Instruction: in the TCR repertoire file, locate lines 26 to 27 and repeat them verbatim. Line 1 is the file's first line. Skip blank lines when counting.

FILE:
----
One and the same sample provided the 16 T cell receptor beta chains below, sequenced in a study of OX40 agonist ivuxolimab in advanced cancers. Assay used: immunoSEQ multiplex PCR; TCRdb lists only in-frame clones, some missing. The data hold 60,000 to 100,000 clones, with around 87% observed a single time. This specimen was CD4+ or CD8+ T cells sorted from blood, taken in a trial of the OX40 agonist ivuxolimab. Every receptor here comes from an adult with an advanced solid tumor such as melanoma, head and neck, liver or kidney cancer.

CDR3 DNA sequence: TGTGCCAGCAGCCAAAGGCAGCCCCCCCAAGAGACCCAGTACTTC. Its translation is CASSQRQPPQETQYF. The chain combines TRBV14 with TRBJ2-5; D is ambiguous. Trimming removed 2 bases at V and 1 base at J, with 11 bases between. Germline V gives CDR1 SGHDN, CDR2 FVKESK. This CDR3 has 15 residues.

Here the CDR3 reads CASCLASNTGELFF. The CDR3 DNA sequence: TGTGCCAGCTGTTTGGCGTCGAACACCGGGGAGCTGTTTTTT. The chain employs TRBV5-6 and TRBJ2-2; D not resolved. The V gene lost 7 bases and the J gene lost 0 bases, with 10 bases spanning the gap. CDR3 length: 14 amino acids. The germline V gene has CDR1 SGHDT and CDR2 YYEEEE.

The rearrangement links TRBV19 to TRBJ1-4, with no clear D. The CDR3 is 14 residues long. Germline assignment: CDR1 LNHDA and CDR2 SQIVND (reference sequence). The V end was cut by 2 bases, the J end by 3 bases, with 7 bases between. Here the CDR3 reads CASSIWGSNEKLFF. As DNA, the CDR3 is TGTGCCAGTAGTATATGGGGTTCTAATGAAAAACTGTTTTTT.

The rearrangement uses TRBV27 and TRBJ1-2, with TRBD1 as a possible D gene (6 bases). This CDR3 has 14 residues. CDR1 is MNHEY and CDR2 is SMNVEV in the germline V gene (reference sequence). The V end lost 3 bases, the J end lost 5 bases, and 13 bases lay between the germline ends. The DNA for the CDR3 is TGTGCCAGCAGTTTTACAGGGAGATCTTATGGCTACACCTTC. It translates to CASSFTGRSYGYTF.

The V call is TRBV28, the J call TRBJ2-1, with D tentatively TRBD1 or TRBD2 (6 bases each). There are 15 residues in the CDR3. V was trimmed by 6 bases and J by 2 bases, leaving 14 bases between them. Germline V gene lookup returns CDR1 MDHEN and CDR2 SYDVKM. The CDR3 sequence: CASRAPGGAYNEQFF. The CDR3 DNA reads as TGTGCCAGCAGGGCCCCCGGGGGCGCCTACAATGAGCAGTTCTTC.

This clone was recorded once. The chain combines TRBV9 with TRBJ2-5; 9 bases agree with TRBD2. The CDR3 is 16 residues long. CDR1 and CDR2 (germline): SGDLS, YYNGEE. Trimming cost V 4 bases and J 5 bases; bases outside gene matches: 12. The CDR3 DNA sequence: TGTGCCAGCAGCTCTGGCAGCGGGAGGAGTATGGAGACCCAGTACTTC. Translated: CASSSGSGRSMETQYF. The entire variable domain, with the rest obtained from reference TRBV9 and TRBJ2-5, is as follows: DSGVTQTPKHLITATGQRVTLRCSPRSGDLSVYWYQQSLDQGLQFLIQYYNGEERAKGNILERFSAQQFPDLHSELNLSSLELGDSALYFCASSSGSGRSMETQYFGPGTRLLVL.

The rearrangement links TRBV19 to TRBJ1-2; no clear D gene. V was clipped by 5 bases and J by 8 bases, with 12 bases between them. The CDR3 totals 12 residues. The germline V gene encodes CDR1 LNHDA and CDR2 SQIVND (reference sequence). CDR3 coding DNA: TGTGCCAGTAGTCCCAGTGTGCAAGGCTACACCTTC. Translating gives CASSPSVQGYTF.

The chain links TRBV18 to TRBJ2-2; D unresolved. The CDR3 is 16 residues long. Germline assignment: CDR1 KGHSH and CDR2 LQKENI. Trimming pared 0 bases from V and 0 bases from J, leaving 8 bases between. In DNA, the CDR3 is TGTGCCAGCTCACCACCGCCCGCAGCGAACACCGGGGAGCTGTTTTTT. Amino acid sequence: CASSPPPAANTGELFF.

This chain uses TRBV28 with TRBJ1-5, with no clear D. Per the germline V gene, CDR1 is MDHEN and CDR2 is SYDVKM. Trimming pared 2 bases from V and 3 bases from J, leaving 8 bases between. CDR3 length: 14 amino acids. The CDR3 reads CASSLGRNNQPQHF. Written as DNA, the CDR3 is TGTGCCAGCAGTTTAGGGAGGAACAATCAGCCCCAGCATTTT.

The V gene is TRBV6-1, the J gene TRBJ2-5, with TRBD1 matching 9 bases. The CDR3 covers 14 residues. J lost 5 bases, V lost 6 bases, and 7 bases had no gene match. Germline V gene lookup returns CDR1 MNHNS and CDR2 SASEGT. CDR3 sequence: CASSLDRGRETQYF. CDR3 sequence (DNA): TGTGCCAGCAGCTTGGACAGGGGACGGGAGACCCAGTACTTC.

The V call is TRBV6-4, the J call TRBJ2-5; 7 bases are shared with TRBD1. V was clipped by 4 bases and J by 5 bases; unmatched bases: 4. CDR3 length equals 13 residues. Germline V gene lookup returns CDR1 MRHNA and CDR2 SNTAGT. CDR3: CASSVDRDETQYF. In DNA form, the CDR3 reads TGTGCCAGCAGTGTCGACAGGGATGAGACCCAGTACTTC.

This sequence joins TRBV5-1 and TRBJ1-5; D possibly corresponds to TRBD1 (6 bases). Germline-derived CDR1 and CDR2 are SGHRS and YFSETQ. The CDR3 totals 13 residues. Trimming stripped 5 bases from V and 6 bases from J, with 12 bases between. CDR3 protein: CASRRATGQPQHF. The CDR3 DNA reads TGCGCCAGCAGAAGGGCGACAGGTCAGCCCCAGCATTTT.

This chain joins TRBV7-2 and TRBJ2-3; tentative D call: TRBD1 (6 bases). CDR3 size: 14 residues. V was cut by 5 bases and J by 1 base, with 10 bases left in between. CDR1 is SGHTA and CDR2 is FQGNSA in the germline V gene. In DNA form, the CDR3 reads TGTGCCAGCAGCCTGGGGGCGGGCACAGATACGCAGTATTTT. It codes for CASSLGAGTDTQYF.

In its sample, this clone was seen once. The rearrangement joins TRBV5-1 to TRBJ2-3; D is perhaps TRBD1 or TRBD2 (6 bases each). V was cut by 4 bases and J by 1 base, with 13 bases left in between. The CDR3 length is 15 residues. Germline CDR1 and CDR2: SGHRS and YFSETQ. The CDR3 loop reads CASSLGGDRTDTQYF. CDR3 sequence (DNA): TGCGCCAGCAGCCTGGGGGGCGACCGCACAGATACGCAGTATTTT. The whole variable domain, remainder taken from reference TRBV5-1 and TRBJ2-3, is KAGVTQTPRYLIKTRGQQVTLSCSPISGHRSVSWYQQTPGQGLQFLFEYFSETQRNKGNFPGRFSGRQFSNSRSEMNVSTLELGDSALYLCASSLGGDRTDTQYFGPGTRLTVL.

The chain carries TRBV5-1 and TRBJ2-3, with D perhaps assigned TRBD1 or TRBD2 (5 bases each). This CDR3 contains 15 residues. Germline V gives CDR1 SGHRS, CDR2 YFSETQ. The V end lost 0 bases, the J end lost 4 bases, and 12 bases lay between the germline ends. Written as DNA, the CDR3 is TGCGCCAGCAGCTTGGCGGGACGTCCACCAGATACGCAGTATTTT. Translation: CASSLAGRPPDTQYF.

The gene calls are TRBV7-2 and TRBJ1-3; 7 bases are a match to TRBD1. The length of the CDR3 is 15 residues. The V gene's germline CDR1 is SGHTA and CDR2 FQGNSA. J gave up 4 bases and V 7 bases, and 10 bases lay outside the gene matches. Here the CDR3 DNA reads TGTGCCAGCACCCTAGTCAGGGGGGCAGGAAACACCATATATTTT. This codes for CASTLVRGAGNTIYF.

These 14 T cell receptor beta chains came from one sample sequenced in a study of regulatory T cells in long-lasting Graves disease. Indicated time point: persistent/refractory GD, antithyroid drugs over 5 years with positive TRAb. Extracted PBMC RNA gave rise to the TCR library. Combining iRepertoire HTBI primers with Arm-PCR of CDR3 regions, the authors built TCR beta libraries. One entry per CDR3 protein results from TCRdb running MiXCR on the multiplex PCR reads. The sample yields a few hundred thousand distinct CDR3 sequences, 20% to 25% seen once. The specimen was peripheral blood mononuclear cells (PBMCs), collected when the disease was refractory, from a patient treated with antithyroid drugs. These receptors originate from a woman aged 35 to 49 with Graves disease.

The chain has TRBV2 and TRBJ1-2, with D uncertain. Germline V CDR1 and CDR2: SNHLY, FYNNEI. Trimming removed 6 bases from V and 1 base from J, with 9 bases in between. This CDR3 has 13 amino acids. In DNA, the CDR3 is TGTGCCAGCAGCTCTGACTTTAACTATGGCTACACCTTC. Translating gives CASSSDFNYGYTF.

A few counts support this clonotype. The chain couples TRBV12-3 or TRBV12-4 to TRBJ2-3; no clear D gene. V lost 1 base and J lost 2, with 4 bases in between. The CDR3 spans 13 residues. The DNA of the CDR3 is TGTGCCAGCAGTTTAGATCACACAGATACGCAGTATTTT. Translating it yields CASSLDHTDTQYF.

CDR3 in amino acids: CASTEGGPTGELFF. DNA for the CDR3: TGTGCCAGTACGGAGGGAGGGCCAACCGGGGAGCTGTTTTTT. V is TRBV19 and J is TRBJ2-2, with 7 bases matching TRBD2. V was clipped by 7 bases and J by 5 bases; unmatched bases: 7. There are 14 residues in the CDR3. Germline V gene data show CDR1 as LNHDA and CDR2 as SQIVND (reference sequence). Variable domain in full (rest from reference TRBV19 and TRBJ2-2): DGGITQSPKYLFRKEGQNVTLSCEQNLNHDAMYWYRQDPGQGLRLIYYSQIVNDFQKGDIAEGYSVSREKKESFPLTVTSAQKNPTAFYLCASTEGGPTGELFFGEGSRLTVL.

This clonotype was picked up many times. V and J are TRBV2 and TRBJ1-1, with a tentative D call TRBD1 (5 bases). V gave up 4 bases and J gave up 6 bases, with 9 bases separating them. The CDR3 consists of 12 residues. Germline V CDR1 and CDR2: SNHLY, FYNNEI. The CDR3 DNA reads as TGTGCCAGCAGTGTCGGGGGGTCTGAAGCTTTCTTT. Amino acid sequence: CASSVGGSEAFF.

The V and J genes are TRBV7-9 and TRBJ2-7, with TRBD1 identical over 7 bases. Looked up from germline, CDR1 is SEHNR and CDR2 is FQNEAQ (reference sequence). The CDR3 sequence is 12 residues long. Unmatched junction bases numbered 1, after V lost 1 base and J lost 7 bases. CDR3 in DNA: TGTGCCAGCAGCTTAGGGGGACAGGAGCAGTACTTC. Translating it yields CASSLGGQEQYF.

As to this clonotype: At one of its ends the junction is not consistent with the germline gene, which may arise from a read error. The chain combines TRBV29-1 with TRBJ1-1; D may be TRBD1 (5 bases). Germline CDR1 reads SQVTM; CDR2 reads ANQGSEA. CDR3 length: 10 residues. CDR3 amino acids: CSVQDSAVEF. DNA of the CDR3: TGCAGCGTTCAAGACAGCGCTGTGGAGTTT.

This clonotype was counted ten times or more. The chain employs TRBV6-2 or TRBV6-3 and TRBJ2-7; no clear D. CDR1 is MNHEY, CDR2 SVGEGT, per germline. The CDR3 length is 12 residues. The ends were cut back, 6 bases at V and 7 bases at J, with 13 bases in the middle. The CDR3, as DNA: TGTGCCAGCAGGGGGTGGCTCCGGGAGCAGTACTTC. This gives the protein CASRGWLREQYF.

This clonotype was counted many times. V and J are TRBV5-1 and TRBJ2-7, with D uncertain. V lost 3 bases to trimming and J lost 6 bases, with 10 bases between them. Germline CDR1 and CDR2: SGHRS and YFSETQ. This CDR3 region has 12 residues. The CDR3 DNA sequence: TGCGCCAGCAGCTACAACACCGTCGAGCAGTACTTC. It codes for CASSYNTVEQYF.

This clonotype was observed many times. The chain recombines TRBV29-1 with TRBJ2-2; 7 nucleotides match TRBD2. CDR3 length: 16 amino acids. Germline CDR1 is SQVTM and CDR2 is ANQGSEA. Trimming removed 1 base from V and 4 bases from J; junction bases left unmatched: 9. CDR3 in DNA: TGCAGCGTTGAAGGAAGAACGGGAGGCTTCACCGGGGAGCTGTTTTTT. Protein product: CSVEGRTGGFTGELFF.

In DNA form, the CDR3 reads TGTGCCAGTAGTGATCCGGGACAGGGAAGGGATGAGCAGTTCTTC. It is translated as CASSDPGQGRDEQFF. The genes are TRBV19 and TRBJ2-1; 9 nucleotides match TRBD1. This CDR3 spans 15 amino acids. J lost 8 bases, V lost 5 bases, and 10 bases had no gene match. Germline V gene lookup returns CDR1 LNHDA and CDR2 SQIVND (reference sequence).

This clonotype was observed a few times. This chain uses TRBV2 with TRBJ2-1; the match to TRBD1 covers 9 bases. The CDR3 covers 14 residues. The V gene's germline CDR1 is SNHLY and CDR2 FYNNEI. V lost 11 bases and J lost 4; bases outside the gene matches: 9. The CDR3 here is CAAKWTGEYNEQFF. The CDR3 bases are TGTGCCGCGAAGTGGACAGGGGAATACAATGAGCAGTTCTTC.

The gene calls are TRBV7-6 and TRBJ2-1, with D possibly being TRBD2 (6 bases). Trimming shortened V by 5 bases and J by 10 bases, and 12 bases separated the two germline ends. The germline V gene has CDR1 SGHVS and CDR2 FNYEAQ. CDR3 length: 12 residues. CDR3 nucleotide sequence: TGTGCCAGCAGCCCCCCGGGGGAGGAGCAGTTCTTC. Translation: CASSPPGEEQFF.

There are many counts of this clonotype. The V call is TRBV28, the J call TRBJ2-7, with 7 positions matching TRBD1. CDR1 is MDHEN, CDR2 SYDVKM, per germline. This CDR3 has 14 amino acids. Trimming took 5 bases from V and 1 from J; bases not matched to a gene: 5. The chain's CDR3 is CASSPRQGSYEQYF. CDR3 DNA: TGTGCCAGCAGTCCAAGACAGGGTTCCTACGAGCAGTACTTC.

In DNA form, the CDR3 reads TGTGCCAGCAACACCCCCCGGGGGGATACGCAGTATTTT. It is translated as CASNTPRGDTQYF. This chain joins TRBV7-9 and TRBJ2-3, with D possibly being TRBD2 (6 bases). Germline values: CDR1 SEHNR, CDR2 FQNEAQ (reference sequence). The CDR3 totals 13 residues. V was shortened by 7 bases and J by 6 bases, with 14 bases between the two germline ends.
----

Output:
This clonotype was counted many times. V and J are TRBV5-1 and TRBJ2-7, with D uncertain. V lost 3 bases to trimming and J lost 6 bases, with 10 bases between them. Germline CDR1 and CDR2: SGHRS and YFSETQ. This CDR3 region has 12 residues. The CDR3 DNA sequence: TGCGCCAGCAGCTACAACACCGTCGAGCAGTACTTC. It codes for CASSYNTVEQYF.

This clonotype was observed many times. The chain recombines TRBV29-1 with TRBJ2-2; 7 nucleotides match TRBD2. CDR3 length: 16 amino acids. Germline CDR1 is SQVTM and CDR2 is ANQGSEA. Trimming removed 1 base from V and 4 bases from J; junction bases left unmatched: 9. CDR3 in DNA: TGCAGCGTTGAAGGAAGAACGGGAGGCTTCACCGGGGAGCTGTTTTTT. Protein product: CSVEGRTGGFTGELFF.